In the pixel select or pixel block modes, the other seven plane data controllers 20 operate in a similar fashion, each receiving a data bit from the associated DATA1-DATA7 line of data bus 14, passing the bit to each terminal of the C input of its logic circuit 82, modifying the resulting word at terminal C according to the logic rule data stored in its rule register 86, and storing the result in its data register 66. The appropriate bit of the word stored by each plane data controller's data register 66 is then written into the RAMs of its associated plane at the selected pixel addresses.
In the pixel select write mode, only one selected RAM array 16 column is RAS strobed while from one to eight selected array 16 planes are CAS strobed. Thus the data stored in register 66 of from one to eight plane controllers 20 is written into only one corresponding RAS strobed RAM. Therefore one or more bits of only a single pixel are rewritten in a single write cycle.
In the pixel block mode, one or more selected RAM array 16 columns are RAS strobed while from one to eight selected RAM array 16 planes are CAS strobed. Thus the data stored in register 66 of one to eight controllers 20 is written into from one to sixteen corresponding RAS strobed RAMs. Therefore one or more corresponding bits of from one to sixteen similarly addressed pixels may be rewritten. The pixel block mode is useful when filling in large areas of the display with a solid color.
The topology of the data controllers 20, in conjunction with the programmable aspect of logic circuit 82, permits manipulation of pixel and plane word data in a wide variety of ways allowing rapid reading, modification, and writing of data in array 16. An example of a typical use of rasterop combination logic circuit 82 is illustrated with reference to FIGS. 5A-5D. FIG. 5A represents a portion of an existing display on CRT 12 of FIG. 1 with each small rectangle being one pixel. In this area of the display the existing image is a black cross on a solid white background color, although it could be any pattern. FIG. 5C represents a graphical character, in this case a large black X on a white background, to be superimposed as a halftone on the existing image of FIG. 5A such that a new image is formed, as illustrated in FIG. 5D. In FIG. 5D alternating pixels of the existing display are changed to match the corresponding pixels of the graphics character of FIG. 5C. This gives the illusion of the FIG. 5C character superimposed on the FIG. 5A character.
To accomplish this image superposition, another sixteen bit data word representing a stipple pattern defining the half toning pattern, shown in FIG. 5B is transmitted over data bus 14 during a plane block write mode operation and applied to the A input terminals of the logic circuits 82 of each plane data controller 20. Next, sixteen bit data words covering sixteen pixels of the existing display are read from each plane of the array during a plane block mode read operation and stored in the data register 66 of each corresponding data controller 20. The stored data thus appears at terminals B of logic circuits 82 of each plane data controller 20. A sixteen bit word for the corresponding bits of 16 pixels of the graphics character of FIG. 5C is then transmitted by the display controller over data bus 14 to terminal C's of the logic circuits 82 of each plane controller 20 during a plane block write operation. The output D of each logic circuit 82 is then stored in register 66 and written into the sixteen RAM chips of the associated array 16 plane.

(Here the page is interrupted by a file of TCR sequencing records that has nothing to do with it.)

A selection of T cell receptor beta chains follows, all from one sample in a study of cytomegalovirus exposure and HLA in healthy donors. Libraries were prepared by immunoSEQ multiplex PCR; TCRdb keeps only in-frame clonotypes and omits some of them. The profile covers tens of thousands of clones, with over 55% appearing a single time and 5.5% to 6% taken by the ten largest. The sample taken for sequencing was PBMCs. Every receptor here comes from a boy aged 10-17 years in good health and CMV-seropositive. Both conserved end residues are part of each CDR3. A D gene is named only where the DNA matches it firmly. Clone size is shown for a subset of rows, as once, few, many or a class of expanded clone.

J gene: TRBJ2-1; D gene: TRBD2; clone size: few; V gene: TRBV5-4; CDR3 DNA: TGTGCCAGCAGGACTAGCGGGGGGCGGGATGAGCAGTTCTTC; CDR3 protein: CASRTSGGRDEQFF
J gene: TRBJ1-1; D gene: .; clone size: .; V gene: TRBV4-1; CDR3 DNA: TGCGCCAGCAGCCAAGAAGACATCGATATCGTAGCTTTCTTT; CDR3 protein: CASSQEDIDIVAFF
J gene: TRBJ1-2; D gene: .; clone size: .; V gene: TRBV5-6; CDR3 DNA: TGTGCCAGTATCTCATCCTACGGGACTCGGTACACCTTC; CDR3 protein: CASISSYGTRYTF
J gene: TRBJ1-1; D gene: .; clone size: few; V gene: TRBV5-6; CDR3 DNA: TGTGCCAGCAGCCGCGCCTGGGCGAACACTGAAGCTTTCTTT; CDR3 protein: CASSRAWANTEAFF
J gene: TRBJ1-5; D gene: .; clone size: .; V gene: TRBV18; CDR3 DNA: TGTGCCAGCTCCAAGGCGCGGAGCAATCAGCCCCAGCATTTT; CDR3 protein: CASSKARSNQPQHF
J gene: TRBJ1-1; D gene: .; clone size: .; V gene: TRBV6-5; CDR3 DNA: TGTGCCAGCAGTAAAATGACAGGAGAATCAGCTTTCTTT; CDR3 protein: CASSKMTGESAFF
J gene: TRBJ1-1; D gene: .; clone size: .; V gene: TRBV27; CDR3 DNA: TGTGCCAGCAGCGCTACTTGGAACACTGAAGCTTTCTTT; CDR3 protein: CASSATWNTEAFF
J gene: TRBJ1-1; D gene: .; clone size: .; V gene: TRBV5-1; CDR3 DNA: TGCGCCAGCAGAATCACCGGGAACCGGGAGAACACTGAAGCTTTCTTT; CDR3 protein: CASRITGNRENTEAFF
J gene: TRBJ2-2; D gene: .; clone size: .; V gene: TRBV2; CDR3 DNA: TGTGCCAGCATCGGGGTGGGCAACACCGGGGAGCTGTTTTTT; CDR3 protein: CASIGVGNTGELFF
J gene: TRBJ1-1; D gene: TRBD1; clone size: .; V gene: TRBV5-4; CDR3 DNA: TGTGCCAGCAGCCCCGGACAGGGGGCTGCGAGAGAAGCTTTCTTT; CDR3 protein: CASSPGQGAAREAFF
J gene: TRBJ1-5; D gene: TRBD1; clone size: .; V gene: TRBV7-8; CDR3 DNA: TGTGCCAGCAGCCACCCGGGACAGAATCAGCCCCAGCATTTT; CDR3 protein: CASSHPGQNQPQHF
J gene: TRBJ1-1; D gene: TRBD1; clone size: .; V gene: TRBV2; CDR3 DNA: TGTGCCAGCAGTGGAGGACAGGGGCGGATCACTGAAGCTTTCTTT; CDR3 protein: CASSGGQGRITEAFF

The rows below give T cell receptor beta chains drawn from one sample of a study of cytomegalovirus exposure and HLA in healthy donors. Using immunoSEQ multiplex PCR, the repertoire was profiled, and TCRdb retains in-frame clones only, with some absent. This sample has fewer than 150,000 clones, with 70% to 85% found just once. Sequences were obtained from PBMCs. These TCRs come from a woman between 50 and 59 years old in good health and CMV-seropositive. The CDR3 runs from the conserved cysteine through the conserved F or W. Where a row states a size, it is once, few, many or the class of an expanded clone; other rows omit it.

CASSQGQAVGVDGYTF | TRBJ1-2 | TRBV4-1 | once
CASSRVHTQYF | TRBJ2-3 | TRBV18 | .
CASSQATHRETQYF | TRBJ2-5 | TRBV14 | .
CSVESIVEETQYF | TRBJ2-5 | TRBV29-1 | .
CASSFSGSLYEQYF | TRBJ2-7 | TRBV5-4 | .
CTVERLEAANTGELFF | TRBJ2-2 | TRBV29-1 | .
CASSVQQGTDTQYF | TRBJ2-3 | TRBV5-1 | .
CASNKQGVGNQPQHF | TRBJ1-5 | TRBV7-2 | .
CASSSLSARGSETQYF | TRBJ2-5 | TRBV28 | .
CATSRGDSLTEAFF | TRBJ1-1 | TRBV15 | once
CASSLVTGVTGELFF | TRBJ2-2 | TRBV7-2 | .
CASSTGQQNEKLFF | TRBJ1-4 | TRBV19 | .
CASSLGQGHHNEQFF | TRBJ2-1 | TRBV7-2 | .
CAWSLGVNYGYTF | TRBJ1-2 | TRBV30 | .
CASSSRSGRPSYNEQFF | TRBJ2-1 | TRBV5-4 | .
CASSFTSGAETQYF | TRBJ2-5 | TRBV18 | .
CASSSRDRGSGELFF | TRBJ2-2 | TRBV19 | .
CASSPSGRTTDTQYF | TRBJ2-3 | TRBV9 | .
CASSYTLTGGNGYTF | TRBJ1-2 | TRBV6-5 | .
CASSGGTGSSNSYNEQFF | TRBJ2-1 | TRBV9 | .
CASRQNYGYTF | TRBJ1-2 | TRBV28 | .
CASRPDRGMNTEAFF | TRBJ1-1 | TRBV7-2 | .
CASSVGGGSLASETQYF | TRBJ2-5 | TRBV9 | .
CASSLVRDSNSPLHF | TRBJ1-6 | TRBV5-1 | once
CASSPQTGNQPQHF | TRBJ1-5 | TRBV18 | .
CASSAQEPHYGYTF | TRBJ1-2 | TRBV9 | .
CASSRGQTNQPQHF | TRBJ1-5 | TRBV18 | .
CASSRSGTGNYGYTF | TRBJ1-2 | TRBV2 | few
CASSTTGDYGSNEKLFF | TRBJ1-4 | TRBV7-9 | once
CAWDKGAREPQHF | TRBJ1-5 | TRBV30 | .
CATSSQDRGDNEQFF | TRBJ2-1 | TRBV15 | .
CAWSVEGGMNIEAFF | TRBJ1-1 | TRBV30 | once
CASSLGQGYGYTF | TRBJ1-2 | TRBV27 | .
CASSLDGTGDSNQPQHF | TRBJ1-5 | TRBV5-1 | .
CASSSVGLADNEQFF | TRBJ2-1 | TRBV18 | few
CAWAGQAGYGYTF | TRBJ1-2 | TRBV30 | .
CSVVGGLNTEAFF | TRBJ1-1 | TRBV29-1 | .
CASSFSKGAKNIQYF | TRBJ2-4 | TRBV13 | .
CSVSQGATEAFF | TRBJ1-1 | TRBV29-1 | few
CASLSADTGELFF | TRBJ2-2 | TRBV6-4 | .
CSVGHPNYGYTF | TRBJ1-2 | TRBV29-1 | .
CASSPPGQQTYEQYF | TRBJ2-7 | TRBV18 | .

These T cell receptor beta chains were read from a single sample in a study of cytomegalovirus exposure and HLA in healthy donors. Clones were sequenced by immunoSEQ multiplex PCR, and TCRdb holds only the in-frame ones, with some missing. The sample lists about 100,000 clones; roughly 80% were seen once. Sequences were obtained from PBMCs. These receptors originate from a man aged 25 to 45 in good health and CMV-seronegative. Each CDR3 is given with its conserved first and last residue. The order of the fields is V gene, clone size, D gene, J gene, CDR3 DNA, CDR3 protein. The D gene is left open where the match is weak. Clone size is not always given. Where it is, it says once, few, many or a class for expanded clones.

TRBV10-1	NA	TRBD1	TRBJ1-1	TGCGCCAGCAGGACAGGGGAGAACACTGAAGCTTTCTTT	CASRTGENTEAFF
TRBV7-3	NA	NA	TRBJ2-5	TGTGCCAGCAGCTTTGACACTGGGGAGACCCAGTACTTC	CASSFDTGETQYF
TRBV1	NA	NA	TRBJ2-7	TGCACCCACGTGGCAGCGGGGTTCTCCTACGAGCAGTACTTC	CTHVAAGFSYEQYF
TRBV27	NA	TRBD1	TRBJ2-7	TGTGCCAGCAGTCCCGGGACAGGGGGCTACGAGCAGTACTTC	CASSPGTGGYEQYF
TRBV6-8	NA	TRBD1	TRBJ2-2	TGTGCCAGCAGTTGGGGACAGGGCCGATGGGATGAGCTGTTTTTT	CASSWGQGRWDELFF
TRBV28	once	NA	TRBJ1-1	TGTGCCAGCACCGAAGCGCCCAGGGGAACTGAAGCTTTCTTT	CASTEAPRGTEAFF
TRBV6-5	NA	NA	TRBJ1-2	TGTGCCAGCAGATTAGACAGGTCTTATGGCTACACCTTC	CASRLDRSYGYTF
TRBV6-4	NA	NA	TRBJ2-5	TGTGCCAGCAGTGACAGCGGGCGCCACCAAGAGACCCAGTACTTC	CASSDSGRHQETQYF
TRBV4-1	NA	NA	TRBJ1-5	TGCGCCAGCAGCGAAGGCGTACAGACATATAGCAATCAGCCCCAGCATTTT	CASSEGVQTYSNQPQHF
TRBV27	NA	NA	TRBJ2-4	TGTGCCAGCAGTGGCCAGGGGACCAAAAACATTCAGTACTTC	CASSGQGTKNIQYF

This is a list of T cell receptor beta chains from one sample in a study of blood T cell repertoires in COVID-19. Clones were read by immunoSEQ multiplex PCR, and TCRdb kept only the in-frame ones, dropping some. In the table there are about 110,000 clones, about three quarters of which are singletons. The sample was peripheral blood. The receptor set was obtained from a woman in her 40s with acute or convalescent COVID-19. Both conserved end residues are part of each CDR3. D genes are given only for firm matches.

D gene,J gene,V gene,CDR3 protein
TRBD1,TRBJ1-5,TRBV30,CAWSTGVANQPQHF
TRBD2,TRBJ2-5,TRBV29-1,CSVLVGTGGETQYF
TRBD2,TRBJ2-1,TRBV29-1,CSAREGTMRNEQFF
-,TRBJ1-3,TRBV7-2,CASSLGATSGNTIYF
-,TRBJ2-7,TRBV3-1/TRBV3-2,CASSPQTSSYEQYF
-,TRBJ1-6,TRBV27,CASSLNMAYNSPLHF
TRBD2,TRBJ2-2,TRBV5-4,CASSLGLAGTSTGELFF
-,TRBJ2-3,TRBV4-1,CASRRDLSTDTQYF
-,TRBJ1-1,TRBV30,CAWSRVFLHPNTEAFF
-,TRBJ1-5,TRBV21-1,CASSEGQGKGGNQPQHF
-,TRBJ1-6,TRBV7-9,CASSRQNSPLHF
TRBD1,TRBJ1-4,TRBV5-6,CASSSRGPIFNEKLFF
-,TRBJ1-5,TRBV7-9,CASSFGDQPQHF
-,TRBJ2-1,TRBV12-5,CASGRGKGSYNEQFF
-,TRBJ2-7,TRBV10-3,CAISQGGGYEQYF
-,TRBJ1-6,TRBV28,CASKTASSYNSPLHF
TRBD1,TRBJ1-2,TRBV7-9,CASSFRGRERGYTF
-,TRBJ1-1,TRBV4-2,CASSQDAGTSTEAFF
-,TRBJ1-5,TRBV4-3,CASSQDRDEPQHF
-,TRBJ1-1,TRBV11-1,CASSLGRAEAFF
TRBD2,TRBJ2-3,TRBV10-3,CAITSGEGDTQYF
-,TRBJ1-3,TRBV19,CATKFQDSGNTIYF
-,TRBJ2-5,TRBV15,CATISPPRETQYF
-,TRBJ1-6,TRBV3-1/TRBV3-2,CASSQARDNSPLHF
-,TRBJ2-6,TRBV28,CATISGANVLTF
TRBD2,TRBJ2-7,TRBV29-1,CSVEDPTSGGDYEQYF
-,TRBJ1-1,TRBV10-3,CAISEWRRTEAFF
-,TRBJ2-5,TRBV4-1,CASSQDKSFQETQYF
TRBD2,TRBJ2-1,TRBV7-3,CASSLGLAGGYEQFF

If the bits stored in each rule register 86 are chosen such that each output bit D0-D15 of the logic circuits 82 is an appropriate combination of the input bits A0-A15, B0-B15, and C0-C15, the new image will appear as shown in FIG. 5D after all of the pixel data has been read, modified and rewritten as described above. In this example, if black is represented by a logical 1 stored in all planes, while white is represented by a logical 0 stored in all planes then the appropriate combination rule is the "majority function" wherein the D terminal is 1 if two or more of the associated A, B and C inputs are 1. This majority function is realized if a 11101000 binary value is stored in rule register 86. This approach allows all pixel data manipulation to occur during the write cycles and does not require additional display controller operating time between read and write operations to accomplish the data manipulations.
Thus the frame buffer memory 10 of the present invention permits an external control system to read or write data to memory array 16, accessing the array in a number of modes. In addition, the logic circuits 82, together with associated circuitry of data controllers 20, permits rapid manipulation of image data during data read or write operation.
While a preferred embodiment of the present invention has been shown and described, it will be apparent to those skilled in the art that many changes and modifications may be made without departing from the invention in its broader aspects. For instance the present invention may be easily adapted for use with other than eight bit pixels by altering the number of array 16 planes, and may be used with other than 16 bit RAM addressing by using RAM chips of other dimensions and by appropriately adjusting the data width of the various registers, multiplexers and other components. The appended claims are intended to cover all such changes and modifications as fall within the true spirit and scope of the invention.
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|U.S. Classification||345/545, 365/230.03|
|International Classification||G09G5/393, G09G5/395, G09G5/39, G06T1/60, G06F12/06, G06F12/00, G06F3/153, G09G5/00, G06T3/00|